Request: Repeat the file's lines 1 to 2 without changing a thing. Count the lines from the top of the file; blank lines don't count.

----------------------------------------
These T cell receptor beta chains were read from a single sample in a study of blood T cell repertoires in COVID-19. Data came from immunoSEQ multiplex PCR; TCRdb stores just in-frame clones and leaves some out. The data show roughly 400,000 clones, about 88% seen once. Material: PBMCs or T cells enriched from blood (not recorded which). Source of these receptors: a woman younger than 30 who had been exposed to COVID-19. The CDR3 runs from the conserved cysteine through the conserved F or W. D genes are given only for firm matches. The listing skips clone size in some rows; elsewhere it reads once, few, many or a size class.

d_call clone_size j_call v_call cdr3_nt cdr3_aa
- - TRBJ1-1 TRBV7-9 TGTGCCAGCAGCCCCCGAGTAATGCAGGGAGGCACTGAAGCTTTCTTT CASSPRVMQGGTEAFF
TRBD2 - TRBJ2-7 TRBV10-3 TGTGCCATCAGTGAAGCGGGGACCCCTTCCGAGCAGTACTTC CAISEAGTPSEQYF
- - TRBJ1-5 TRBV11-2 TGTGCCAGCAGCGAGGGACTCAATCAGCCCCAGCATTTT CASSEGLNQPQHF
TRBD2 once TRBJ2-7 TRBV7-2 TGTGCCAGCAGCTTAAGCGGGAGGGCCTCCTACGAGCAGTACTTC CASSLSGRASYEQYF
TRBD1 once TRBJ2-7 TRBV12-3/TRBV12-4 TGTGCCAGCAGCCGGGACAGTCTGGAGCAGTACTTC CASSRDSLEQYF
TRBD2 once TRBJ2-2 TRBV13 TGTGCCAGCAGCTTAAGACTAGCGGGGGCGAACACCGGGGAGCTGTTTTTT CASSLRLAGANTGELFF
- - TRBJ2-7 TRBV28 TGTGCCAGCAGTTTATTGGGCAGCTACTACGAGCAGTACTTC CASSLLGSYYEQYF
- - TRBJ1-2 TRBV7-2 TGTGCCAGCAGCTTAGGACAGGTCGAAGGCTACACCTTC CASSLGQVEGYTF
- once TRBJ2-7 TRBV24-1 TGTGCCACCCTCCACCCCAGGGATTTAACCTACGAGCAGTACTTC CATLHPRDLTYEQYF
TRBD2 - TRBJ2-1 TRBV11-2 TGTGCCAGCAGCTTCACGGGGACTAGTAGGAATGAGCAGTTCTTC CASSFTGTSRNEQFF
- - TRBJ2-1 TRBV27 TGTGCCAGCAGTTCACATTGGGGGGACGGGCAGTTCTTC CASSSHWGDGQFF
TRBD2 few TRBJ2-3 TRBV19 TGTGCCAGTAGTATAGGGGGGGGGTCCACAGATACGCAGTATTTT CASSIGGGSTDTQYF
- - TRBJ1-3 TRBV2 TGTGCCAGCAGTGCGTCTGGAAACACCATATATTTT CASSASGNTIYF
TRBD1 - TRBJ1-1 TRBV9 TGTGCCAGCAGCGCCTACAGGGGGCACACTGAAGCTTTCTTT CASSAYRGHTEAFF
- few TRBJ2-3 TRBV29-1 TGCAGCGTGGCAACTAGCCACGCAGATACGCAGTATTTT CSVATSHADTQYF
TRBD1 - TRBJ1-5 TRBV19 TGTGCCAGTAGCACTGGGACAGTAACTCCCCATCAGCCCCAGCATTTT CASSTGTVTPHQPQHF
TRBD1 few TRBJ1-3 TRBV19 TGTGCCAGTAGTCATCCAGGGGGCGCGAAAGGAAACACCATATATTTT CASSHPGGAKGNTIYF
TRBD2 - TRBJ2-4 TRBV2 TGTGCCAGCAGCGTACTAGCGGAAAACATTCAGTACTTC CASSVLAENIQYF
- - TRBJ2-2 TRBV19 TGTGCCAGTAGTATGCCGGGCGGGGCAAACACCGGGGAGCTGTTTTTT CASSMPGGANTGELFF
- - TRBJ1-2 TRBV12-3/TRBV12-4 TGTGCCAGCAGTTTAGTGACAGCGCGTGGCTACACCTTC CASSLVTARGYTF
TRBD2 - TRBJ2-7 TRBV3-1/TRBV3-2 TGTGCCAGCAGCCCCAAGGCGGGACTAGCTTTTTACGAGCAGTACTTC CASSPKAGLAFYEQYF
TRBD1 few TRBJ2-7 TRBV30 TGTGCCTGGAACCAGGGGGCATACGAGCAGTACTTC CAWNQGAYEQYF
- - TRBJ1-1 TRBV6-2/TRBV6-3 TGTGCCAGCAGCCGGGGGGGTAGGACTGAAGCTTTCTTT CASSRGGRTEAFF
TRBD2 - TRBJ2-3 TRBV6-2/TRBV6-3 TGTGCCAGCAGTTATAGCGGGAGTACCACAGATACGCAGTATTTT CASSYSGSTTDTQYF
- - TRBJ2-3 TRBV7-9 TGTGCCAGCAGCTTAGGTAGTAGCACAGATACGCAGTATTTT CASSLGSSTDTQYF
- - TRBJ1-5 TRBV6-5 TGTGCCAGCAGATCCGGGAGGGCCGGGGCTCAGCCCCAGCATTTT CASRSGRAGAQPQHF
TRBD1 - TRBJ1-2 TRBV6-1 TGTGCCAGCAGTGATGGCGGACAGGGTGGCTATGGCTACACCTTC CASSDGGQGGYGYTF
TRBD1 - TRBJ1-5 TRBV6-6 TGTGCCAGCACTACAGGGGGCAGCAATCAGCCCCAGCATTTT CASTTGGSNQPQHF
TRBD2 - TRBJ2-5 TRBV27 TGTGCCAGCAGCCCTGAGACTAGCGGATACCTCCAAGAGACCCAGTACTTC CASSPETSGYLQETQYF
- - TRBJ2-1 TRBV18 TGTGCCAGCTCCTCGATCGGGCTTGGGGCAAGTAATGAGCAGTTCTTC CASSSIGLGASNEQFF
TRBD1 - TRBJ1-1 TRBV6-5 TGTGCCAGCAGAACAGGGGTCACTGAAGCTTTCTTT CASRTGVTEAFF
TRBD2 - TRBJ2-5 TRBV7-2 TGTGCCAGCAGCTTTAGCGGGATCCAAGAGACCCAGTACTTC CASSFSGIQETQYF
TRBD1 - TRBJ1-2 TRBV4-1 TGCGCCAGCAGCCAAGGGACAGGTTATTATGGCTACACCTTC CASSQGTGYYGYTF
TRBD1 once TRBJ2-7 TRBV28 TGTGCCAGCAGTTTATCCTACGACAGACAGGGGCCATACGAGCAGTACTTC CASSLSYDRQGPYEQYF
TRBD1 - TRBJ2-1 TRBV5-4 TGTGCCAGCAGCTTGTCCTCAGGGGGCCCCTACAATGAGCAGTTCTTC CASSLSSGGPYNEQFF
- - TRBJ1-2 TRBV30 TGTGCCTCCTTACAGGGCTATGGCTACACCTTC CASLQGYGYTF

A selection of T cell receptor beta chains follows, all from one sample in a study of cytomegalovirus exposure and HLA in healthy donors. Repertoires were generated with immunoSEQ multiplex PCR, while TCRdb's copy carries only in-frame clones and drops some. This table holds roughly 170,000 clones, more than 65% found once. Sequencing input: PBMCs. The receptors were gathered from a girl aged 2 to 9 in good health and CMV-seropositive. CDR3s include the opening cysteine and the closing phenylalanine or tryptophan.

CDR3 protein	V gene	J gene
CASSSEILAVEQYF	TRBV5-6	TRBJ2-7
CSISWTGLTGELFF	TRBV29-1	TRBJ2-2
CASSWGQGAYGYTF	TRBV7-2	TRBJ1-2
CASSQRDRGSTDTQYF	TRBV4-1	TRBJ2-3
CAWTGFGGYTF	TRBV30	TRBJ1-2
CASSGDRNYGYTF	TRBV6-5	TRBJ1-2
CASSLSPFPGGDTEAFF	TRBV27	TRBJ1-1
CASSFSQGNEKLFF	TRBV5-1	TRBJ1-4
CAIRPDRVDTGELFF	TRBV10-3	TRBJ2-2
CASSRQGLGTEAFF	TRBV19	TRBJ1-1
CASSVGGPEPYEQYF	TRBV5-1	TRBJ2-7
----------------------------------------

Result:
These T cell receptor beta chains were read from a single sample in a study of blood T cell repertoires in COVID-19. Data came from immunoSEQ multiplex PCR; TCRdb stores just in-frame clones and leaves some out. The data show roughly 400,000 clones, about 88% seen once. Material: PBMCs or T cells enriched from blood (not recorded which). Source of these receptors: a woman younger than 30 who had been exposed to COVID-19. The CDR3 runs from the conserved cysteine through the conserved F or W. D genes are given only for firm matches. The listing skips clone size in some rows; elsewhere it reads once, few, many or a size class.

d_call clone_size j_call v_call cdr3_nt cdr3_aa